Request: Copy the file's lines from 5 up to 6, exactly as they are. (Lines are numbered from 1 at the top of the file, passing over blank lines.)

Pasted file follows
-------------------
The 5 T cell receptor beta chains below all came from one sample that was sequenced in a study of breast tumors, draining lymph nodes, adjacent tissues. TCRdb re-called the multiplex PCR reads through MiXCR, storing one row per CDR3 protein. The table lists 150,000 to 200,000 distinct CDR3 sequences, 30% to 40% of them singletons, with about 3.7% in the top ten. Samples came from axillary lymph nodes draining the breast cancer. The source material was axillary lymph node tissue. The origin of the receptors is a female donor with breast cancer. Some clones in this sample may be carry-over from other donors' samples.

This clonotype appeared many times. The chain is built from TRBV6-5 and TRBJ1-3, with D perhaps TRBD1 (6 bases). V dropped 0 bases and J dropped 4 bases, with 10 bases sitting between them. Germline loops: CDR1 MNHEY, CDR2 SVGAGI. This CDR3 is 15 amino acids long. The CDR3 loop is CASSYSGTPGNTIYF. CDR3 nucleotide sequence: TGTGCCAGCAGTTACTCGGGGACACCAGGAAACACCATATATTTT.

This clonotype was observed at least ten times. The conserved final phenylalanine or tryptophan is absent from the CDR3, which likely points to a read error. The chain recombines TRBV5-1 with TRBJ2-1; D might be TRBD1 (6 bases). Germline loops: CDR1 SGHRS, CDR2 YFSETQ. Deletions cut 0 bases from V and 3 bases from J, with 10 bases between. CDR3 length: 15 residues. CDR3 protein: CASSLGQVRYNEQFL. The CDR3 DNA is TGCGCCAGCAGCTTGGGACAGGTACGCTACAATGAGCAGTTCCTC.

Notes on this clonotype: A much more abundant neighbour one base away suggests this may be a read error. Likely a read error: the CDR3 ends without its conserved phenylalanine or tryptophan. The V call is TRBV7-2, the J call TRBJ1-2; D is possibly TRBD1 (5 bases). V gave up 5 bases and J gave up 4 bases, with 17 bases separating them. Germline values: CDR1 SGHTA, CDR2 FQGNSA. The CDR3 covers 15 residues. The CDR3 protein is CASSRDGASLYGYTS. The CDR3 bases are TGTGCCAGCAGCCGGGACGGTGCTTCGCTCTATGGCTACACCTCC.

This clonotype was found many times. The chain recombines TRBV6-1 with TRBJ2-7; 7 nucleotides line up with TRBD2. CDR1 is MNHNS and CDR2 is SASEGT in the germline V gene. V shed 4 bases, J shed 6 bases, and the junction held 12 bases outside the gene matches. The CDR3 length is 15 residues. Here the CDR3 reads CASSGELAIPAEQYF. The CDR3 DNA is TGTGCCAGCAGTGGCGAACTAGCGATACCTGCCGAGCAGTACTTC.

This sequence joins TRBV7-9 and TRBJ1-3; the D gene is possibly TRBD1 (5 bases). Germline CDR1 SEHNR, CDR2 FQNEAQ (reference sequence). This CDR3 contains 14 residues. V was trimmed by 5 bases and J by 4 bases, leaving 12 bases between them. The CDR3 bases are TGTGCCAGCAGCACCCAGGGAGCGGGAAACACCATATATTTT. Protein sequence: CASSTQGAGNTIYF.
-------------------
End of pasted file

This clonotype was found many times. The chain recombines TRBV6-1 with TRBJ2-7; 7 nucleotides line up with TRBD2. CDR1 is MNHNS and CDR2 is SASEGT in the germline V gene. V shed 4 bases, J shed 6 bases, and the junction held 12 bases outside the gene matches. The CDR3 length is 15 residues. Here the CDR3 reads CASSGELAIPAEQYF. The CDR3 DNA is TGTGCCAGCAGTGGCGAACTAGCGATACCTGCCGAGCAGTACTTC.

This sequence joins TRBV7-9 and TRBJ1-3; the D gene is possibly TRBD1 (5 bases). Germline CDR1 SEHNR, CDR2 FQNEAQ (reference sequence). This CDR3 contains 14 residues. V was trimmed by 5 bases and J by 4 bases, leaving 12 bases between them. The CDR3 bases are TGTGCCAGCAGCACCCAGGGAGCGGGAAACACCATATATTTT. Protein sequence: CASSTQGAGNTIYF.